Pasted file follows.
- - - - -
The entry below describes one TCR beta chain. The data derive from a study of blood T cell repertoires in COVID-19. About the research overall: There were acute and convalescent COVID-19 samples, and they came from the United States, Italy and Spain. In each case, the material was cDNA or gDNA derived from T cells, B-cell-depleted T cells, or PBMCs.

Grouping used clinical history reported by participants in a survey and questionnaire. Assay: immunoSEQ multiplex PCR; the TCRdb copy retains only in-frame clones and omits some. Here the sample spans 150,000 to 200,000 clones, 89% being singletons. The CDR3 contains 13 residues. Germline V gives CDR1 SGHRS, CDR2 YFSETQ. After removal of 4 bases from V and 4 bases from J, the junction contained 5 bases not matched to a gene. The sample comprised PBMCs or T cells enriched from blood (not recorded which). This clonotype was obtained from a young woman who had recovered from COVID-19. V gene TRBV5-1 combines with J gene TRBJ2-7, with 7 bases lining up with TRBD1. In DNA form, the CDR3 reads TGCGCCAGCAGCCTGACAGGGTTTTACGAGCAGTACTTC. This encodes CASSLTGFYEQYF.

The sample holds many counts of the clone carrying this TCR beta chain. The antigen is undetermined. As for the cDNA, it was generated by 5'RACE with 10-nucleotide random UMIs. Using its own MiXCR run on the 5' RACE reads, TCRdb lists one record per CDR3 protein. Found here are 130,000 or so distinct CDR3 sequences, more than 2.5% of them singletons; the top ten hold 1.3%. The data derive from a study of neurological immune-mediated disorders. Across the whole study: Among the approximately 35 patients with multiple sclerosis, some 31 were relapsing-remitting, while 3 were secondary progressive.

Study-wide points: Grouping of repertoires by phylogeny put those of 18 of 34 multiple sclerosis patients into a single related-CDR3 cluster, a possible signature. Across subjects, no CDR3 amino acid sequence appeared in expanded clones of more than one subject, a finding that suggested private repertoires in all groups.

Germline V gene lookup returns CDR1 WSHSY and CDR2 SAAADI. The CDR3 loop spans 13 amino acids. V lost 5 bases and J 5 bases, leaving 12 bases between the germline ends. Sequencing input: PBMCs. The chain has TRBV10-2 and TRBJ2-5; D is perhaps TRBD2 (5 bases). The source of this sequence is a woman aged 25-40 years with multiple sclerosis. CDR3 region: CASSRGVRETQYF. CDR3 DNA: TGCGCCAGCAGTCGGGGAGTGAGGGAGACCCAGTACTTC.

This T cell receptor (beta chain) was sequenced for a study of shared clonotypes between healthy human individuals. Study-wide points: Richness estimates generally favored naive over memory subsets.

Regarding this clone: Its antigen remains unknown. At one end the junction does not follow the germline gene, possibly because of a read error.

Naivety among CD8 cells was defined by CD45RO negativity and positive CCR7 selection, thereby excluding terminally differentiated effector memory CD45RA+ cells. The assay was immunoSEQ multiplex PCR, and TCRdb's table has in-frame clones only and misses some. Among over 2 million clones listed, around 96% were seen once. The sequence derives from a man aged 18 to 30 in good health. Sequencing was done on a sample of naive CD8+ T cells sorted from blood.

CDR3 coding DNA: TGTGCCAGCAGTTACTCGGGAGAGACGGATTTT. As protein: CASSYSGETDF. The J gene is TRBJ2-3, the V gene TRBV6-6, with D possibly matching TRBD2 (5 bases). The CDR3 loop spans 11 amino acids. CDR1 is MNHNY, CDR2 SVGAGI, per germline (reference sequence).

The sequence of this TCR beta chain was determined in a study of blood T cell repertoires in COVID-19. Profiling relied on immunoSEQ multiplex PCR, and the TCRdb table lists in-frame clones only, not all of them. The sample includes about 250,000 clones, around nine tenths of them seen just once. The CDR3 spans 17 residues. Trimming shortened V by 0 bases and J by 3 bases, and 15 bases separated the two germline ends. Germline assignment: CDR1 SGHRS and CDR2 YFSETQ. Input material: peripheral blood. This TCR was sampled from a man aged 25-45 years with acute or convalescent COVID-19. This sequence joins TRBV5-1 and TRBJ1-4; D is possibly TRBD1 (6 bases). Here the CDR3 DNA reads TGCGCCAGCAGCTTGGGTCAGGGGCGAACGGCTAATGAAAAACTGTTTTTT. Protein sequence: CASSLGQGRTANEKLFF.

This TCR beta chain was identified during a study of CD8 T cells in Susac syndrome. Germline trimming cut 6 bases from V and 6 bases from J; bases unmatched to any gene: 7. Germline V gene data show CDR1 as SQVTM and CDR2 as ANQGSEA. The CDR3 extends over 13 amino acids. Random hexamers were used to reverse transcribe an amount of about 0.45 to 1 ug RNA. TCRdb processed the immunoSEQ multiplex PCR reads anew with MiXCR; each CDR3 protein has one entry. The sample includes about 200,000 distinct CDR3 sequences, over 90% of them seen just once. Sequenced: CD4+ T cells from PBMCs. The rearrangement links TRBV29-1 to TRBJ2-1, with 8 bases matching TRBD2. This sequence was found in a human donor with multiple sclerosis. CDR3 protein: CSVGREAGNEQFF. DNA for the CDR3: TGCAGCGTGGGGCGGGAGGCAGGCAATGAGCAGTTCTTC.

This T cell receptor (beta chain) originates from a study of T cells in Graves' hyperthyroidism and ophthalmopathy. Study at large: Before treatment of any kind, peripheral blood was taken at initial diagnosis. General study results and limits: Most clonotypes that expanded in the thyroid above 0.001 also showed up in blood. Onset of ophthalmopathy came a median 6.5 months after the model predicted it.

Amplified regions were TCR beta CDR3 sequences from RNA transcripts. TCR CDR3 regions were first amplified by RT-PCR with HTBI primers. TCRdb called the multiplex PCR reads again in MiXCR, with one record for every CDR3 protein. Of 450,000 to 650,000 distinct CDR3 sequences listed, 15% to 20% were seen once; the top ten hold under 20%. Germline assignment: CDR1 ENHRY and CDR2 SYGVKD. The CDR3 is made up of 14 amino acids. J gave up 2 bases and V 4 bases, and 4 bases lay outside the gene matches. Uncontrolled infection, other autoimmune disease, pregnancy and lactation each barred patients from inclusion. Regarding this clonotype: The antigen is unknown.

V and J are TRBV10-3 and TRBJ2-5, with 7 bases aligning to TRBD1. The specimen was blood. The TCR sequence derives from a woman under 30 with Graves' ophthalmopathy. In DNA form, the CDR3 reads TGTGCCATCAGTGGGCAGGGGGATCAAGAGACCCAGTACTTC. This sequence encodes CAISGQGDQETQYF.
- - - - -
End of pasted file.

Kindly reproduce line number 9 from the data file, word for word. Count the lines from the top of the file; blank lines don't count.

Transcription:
CDR3 coding DNA: TGTGCCAGCAGTTACTCGGGAGAGACGGATTTT. As protein: CASSYSGETDF. The J gene is TRBJ2-3, the V gene TRBV6-6, with D possibly matching TRBD2 (5 bases). The CDR3 loop spans 11 amino acids. CDR1 is MNHNY, CDR2 SVGAGI, per germline (reference sequence).